California recreational marijuana dispensaries are collecting customers’ personal data – including government identification documents in addition to what products they buy – even though the record keeping is not part of Proposition 64, their state law voters approved in November 2016.
Collection of the data raises concerns for a few as it remains unclear how the federal government intends to answer marijuana recordkeeping procedures, since the herb remains a controlled substance in U.S. statutes.
On the other hand, Colorado and Oregon, states that also have legalized recreational use, banned collection of personal information. And officials in Washington, another state with legal weed, said building customer databases is not practiced there.
As well as concerns about privacy and identity fraud, the information collection also offers caught the interest of Second Amendment proponents, because marijuana use by firearm owners is prohibited under federal law.
A check of vendors nearest Fresno County (which includes no recreational marijuana outlets) found none in which a customer profile had not been continued dispensary computers. That includes an outlet in Woodlake in Tulare County in addition to dispensaries in Stanislaus County, Salinas, Santa Cruz, Sacramento and also the Bay Area.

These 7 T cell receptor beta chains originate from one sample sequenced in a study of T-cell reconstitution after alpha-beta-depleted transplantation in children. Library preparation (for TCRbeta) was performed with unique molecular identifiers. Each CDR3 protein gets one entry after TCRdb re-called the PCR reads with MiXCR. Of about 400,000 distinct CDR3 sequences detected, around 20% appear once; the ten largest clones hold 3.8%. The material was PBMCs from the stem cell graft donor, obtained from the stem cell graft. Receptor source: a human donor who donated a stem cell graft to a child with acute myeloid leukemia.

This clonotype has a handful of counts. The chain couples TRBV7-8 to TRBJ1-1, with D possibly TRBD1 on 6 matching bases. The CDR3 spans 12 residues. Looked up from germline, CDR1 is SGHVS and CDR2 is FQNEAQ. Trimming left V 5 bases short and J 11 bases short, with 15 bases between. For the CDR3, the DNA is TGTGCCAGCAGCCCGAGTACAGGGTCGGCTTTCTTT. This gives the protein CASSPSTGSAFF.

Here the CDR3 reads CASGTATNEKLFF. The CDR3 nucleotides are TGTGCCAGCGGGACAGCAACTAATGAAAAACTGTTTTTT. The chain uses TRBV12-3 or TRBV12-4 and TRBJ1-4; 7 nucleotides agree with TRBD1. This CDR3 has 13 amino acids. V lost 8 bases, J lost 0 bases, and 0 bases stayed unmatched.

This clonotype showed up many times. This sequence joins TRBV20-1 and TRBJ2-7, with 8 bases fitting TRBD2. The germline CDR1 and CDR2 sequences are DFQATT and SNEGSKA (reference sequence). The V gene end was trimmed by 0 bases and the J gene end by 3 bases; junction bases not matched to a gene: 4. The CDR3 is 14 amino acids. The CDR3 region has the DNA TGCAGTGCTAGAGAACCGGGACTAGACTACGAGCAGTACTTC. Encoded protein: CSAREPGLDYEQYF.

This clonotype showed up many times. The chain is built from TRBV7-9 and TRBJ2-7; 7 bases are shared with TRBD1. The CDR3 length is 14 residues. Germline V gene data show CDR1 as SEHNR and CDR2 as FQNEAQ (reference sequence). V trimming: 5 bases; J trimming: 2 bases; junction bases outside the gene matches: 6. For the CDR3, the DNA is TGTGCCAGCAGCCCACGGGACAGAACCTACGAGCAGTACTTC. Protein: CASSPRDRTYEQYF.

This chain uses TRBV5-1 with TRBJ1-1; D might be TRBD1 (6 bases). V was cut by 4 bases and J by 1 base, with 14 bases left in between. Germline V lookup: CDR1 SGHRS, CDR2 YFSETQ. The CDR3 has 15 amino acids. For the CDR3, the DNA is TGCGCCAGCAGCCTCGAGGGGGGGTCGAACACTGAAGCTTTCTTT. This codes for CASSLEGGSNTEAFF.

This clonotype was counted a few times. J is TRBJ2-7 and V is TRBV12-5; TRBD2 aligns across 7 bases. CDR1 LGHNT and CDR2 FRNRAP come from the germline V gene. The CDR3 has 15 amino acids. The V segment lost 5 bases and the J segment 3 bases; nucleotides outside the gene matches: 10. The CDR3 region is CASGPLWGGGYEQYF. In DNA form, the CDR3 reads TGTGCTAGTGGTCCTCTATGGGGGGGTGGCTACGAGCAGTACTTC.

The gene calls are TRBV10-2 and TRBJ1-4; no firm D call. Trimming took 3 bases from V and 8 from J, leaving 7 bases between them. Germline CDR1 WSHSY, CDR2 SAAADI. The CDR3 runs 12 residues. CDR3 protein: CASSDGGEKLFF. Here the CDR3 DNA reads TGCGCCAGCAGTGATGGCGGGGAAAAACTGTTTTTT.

When asked why customer profiles were created, several dispensary workers incorrectly stated the information was required under Proposition 64. Others cited it as a a customer convenience. All said a client who failed to consent to the terms will be turned away. None of those queried would agree to provide a surname to your Fresno Bee reporter.
Valley Pure, the very first legal recreational marijuana store in the area, has opened in Woodlake in Tulare County.
In Woodlake, a male who identified himself because the manager of Valley Pure, the initial recreational dispensary in Tulare County, cited state law for the data collection. He would not identify himself and said inquiries vftzig the data collection constituted “harrassment.”
Jason Finfrock, the reported owner of Valley Pure, said Thursday he could have no comment on the issue. In the Green Door in San Francisco, a worker said, “We shall only ring you up if you appear on our profile.”
At Canna Cruz in Santa Cruz, a guy who gave his first name as Ian said the details was necessary for law and added, “if a person didn’t might like to do that, we might suggest they not shop at our dispensary.” Similar responses has come from workers at Flavors, inside the Stanislaus County city of Riverbank, at People’s Remedy in Modesto and Alpine Alternatives in Sacramento.